The amount of a working capital loan will vary depending on the size and typical revenues of your business

The amount of a working capital loan will vary depending on the size and typical revenues of your business

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Working capital funding

Working capital funding allows businesses to access finance which covers normal operating expenses when they may be experiencing low cash flow. This is normally a short to medium-term loan which is designed to keep businesses running until they recover their cash flow.

  • businesses with seasonal revenue (e.g. a ski resort may need to take out short-term funding in the summer months to pay ongoing expenses until peak season revenues come in)
  • a business looking to access additional resources to fulfil a larger-than-usual project.

It’s expected that this type of capital will be repaid reasonably quickly and is a short-term solution to keep the business running until finance is no longer needed.

Common types of working capital funding

A working capital loan allows you to increase your short term cash flow, which helps your business survive through periods of low cash flow, or to scale your business to meet growing demand for your goods and services.

You can access both secured working capital loans (where your loan is tied to an actual asset as collateral), and unsecured working capital loans. Unsecured loans are generally only available if you have a high credit rating, so aren’t always an option for new businesses without a credit history.

Overdrafts are a more traditional source of funding, where your bank will extend you a line of credit, allowing you to continue to draw money from your business account even though it may technically be empty.

Overdraft accounts will have a set limit and operate like a credit card (the overdraft must be repaid by a certain date before incurring more fees). This can be a valuable and flexible way of securing short term funding that helps you meet your financial obligations through inconsistent cash flow.

The terms of your overdraft will vary depending on your bank, but they can become costly if you don’t manage it responsibly. You will often need to pay application fees, interest charged on the amount you overdraw, and then additional overdraft fees. Review the market to find the best available account option for your business.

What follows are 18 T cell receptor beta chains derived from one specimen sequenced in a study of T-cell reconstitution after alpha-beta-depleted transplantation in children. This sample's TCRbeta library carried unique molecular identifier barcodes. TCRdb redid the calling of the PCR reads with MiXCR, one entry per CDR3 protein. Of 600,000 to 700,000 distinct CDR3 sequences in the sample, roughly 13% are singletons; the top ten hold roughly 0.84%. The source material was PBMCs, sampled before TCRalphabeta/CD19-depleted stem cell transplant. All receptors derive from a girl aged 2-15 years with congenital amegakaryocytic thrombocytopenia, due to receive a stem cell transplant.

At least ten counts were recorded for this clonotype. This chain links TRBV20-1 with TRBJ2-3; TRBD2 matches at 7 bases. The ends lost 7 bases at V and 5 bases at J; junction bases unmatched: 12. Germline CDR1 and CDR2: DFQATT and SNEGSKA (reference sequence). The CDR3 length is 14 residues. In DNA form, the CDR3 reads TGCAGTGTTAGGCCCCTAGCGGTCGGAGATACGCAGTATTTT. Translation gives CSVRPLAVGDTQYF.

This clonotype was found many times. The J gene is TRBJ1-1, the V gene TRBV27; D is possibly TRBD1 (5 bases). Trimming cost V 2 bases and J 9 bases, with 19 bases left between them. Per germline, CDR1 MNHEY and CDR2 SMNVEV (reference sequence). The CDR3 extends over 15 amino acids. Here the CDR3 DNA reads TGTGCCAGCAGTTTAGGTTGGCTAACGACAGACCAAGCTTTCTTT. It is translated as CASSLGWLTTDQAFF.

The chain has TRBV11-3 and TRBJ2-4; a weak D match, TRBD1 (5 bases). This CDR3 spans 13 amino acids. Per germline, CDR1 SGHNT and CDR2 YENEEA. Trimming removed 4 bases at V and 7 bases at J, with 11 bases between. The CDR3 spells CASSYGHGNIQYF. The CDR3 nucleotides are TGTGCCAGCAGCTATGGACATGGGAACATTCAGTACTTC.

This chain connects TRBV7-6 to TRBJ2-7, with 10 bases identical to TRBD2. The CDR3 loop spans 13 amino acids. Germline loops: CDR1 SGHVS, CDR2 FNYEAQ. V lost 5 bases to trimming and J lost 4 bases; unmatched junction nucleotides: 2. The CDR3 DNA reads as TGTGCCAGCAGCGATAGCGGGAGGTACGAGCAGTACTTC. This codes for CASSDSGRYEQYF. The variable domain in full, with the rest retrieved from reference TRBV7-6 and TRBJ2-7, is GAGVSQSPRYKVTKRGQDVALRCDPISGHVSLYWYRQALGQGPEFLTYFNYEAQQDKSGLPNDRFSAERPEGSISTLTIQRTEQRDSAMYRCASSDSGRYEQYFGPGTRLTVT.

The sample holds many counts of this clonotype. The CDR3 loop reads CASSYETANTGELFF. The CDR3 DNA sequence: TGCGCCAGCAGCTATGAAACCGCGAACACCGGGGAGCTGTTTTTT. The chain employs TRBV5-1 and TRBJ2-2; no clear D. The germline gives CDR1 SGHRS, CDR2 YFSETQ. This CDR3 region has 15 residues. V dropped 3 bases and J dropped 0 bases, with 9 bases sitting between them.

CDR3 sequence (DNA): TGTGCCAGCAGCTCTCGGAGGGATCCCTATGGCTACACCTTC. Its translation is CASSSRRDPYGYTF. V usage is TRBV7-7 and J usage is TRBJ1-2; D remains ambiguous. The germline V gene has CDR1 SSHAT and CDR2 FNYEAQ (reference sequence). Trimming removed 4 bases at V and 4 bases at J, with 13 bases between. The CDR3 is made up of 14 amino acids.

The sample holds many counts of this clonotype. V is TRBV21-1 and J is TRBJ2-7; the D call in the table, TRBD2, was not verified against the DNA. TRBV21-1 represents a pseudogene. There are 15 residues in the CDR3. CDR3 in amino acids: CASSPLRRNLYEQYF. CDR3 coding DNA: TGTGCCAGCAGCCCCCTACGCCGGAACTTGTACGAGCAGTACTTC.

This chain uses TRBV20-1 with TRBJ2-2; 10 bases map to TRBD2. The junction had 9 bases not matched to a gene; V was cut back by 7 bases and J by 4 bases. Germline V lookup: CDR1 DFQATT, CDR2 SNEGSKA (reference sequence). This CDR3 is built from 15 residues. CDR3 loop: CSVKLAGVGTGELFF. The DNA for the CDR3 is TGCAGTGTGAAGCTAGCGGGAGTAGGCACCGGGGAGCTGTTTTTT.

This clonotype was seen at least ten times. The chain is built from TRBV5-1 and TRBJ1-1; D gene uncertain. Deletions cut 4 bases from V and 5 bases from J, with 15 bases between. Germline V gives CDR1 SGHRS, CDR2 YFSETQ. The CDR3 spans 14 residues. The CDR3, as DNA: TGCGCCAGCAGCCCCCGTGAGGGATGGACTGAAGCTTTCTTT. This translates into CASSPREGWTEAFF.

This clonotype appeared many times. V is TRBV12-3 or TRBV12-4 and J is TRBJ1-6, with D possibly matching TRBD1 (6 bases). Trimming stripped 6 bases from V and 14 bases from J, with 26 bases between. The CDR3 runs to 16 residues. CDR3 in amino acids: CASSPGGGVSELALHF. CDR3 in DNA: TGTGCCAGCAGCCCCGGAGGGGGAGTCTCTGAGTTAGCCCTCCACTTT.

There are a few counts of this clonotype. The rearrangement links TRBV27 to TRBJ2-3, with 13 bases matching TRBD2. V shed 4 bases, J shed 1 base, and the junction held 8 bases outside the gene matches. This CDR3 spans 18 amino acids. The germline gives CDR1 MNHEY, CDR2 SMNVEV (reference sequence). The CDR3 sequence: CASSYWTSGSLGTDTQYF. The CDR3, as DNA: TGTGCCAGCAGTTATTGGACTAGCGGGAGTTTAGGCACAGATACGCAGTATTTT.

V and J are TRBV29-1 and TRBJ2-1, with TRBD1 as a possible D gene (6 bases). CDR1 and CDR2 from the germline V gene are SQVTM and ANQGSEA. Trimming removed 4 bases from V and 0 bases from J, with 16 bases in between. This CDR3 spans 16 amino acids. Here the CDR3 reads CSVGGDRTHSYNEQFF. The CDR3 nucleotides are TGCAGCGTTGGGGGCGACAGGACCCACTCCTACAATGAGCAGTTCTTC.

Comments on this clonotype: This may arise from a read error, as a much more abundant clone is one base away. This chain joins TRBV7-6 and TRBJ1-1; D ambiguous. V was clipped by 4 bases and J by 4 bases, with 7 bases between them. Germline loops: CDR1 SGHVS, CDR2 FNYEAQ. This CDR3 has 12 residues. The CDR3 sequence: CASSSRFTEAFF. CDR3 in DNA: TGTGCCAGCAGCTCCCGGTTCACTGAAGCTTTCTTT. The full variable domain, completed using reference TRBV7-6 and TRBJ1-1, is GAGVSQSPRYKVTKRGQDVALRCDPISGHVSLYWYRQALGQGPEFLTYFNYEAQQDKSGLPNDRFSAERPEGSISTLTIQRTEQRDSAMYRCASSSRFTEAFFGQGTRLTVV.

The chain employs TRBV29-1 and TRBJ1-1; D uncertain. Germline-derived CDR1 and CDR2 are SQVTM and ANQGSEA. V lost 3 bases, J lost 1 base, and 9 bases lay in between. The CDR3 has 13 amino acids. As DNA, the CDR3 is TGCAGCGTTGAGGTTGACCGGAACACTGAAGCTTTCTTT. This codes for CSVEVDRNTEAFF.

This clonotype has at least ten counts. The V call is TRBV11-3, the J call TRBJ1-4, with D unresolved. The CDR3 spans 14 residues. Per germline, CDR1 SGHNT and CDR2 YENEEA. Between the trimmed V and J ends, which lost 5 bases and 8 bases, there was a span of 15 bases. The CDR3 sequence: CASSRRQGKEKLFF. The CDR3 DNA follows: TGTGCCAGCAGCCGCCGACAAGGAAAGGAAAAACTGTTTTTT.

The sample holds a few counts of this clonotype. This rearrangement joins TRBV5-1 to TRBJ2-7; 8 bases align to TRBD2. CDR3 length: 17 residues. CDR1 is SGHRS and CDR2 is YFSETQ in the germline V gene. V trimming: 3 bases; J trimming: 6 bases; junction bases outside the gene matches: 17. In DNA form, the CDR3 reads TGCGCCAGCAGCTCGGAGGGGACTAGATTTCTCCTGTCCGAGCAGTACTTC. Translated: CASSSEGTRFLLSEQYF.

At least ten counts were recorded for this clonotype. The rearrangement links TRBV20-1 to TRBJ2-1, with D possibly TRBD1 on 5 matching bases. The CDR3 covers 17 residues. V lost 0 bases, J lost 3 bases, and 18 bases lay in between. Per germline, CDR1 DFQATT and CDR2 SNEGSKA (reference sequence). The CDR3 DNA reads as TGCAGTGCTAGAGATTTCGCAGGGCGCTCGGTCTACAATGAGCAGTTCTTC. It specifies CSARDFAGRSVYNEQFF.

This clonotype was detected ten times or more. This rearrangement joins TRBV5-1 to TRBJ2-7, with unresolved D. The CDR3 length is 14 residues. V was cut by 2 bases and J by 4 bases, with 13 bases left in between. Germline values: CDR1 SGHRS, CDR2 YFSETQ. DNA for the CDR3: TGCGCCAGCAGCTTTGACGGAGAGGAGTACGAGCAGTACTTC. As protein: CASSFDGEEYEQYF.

A revolving credit facility is another form of flexible funding, where you have an agreement with a lender to withdraw money up to a pre-approved amount to fund your business, and continue to repay and withdraw within your limit whenever you need.

This is similar to an overdraft, though you don’t need to have an account with your lender, and is more flexible than a term loan, as you can withdraw money, repay it and borrow it again until the end of your agreement. There’s no fixed payment schedule, and your interest rate is usually variable.

Many businesses offer goods and services to their customers on credit by fulfilling an order and then issuing an invoice, which may not be due for up to 30 days Invoice financing lets businesses access loans based on the amount due from outstanding invoices, and is a way to fast-track cash owed for improving cash flow.

This form of lending commonly sees a business ‘sell’ their invoices to a lender, who takes a percentage of the invoice as their fee for advancing the cash. You (as the business owner) keep control of invoice management and collection, and your customers have no idea that their invoice has been advanced. If your cash flow is only being held up by delayed or late invoices, this can be a great option for funding. Your maximum borrowing capacity will be limited by the total amount of your invoices.

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